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SOIL An interactive open-access journal of the European Geosciences Union
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Preprints
https://doi.org/10.5194/soil-2019-75
© Author(s) 2020. This work is distributed under
the Creative Commons Attribution 4.0 License.
https://doi.org/10.5194/soil-2019-75
© Author(s) 2020. This work is distributed under
the Creative Commons Attribution 4.0 License.

Submitted as: original research article 30 Jan 2020

Submitted as: original research article | 30 Jan 2020

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A revised version of this preprint was accepted for the journal SOIL and is expected to appear here in due course.

Disaggregating a Regional Extent Digital Soil Map using Bayesian Area-to-Point Regression Kriging for Farm-Scale Soil Carbon Assessment

Sanjeewani Nimalka Somarathna Pallegedara Dewage1,2, Budiman Minasny1, and Brendan Malone1,2 Sanjeewani Nimalka Somarathna Pallegedara Dewage et al.
  • 1Sydney Institute of Agriculture, School of Life and Environmental Sciences, The University of Sydney, Central Avenue, Australian Technology Park, Eveleigh, NSW, 2015, Australia
  • 2CSIRO Agriculture and Food, Australia

Abstract. Most soil management activities are implemented at farm scale, yet digital soil maps are commonly available at regional/national scale. Disaggregating these regional/national maps to be applicable for farm scale tasks particularly in data poor or limited situations. Although disaggregation is a frequently discussed topic in recent DSM literature, the uncertainty of the disaggregation process is not often discussed. Underestimation of inferential or predictive uncertainty in statistical modelling leads to inaccurate statistical summaries and overconfident decisions. The use of Bayesian inference allows for quantifying the uncertainty associated with the disaggregation process. In this study, a framework of Bayesian Area-to-Point Regression Kriging (ATPRK) is proposed for downscaling soil attributes, in particular, maps of soil organic carbon. Estimation of point support variogram from block supported data, was carried out using the Monte Carlo integration via the Metropolis-Hasting Algorithm. A regional soil carbon map with a resolution of 100 m (block support) was disaggregated to 10 m (point support) information for a farm in the northern NSW, Australia. The derived point support variogram has a higher partial sill and nugget while the range and parameters do not deviate much from the block support data. The disaggregated fine-scale map (point support with a grid spacing of 10 m) using Bayesian ATPRK had an 87 % concordance correlation with the original coarse scale map. The uncertainty estimates of the disaggregation process were given by a 95 % confidence interval (CI) limits. Narrow CI limits indicate, the disaggregation process gives a fair approximation of mean SOC content of the study site. The Bayesian ATPRK approach was compared with dissever; a regression-based disaggregation algorithm. The disaggregated maps generated by dissever had 96 % concordance correlation with the coarse-scale map. dissever achieves this higher concordance correlation through an iteration process while Bayesian ATPRK is a one-step process. The two disaggregated products were validated with 127 independent topsoil carbon observations. The validation concordance correlation coefficient for Bayesian ATPRK disaggregation was 23 % while downscaled maps generated from dissever had 18 % CCC. The advantages and limitations of both disaggregation algorithms are discussed.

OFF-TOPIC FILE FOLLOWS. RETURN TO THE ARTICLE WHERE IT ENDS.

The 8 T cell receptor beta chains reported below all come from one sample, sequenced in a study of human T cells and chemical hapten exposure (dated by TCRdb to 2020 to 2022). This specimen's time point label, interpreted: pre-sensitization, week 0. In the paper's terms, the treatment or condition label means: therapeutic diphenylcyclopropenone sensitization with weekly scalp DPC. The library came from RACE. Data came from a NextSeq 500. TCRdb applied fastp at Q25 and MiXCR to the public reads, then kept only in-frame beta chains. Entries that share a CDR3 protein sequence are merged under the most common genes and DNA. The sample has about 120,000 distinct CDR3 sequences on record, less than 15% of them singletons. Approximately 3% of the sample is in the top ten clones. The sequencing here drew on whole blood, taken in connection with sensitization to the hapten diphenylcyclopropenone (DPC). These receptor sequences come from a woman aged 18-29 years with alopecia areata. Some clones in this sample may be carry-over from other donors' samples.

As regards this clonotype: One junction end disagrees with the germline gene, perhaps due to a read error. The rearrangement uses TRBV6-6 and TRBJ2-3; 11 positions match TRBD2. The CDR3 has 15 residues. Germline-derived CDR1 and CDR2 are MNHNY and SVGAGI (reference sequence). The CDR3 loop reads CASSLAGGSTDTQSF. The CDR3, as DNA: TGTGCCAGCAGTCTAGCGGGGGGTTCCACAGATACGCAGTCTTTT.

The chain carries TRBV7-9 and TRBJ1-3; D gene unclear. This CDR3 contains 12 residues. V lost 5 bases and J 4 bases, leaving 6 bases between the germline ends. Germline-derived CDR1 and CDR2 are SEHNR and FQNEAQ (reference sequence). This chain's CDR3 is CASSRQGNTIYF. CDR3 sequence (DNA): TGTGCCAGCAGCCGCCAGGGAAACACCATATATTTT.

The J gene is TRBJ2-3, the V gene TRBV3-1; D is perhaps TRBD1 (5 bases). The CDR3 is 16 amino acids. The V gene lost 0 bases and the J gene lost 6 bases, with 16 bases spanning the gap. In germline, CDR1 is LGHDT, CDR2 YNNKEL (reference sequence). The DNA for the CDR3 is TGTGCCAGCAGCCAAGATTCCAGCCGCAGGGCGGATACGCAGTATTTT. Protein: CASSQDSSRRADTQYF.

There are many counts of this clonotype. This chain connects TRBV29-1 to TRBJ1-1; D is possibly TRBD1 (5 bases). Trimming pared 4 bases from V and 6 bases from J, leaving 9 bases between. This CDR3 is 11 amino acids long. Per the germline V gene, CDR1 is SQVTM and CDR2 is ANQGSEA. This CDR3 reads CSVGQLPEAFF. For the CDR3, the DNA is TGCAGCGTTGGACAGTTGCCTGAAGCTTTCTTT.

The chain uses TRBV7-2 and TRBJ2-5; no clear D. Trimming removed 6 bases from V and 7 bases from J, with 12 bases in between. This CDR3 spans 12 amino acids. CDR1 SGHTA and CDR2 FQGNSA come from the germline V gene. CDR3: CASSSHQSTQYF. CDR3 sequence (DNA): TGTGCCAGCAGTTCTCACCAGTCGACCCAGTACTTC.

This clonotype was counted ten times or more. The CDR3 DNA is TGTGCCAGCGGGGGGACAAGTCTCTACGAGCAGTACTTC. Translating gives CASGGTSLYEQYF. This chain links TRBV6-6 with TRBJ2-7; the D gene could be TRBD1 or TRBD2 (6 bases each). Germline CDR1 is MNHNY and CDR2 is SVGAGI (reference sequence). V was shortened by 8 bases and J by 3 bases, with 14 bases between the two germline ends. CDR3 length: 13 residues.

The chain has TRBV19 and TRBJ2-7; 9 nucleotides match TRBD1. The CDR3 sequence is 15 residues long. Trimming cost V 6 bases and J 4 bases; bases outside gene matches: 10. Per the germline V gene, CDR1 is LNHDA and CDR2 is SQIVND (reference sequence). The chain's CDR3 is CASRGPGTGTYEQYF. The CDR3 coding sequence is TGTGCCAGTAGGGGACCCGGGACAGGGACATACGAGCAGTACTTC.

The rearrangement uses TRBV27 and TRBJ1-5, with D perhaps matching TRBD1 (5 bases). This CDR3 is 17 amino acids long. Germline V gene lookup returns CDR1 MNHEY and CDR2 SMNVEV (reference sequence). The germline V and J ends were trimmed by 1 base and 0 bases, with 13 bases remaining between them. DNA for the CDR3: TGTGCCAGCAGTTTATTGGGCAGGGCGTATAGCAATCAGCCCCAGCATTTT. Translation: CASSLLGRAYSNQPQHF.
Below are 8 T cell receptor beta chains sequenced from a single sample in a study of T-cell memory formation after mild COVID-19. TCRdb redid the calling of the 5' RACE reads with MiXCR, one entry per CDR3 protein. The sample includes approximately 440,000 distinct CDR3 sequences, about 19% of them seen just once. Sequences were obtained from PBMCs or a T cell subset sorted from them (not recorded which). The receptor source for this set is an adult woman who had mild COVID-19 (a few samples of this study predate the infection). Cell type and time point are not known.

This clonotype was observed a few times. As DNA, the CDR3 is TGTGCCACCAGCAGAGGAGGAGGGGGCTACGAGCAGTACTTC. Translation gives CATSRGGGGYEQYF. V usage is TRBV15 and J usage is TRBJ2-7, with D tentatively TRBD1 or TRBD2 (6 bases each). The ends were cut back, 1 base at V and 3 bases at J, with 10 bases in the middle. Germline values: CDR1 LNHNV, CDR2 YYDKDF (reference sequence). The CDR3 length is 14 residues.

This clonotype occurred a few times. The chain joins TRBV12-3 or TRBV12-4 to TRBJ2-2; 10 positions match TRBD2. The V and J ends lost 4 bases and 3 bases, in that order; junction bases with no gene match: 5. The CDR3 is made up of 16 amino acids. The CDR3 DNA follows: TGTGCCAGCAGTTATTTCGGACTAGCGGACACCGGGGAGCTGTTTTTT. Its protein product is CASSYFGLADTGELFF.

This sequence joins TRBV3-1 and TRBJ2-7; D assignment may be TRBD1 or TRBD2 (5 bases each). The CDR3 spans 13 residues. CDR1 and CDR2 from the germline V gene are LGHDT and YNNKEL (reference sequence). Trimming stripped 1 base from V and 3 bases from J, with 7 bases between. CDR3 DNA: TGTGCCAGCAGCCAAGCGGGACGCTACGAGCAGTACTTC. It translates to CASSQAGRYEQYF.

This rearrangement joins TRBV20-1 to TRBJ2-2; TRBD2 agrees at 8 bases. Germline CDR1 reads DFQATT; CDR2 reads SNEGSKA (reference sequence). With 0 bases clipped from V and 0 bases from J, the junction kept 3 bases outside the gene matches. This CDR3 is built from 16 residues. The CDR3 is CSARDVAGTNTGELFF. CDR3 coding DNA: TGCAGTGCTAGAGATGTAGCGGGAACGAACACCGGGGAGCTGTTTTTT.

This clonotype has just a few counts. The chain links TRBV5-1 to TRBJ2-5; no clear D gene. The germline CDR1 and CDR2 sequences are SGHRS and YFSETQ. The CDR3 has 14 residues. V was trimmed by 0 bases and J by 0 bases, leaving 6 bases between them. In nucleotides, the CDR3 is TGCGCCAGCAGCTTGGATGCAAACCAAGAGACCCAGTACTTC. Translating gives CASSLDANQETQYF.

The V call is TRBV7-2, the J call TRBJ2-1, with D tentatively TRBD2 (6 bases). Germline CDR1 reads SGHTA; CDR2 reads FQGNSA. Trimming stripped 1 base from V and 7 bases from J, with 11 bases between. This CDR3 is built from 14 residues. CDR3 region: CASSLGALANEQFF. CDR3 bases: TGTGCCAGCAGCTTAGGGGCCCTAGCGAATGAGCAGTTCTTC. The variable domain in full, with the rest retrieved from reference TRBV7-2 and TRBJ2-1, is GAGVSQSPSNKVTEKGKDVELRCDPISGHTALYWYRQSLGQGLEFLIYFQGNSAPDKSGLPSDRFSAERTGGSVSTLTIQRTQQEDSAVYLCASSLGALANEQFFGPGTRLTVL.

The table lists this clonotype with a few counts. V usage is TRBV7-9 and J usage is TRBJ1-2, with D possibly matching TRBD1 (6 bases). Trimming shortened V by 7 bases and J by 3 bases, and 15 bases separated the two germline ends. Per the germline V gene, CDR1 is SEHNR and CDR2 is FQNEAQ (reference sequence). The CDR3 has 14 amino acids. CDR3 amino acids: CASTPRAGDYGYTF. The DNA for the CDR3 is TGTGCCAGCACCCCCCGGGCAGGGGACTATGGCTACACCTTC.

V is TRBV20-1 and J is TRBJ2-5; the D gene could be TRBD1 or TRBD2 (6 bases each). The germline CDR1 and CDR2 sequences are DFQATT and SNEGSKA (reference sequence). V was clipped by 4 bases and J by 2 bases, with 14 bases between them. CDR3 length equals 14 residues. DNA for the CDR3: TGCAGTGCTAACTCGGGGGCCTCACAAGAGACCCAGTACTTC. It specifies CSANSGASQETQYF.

Sanjeewani Nimalka Somarathna Pallegedara Dewage et al.

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Sanjeewani Nimalka Somarathna Pallegedara Dewage et al.

Sanjeewani Nimalka Somarathna Pallegedara Dewage et al.

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Latest update: 04 Jul 2020
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Short summary
Most soil management activities are implemented at farm scale, yet digital soil maps are commonly available at regional/ national scale.This study proposes a method to downscale regional/national scale soil property maps to farm scale. A regional soil carbon map with a resolution of 100 m (block support) was disaggregated to 10 m (point support) information for a farm in the northern NSW, Australia. Results are presented with the uncertainty of the downscaling process.
Most soil management activities are implemented at farm scale, yet digital soil maps are...
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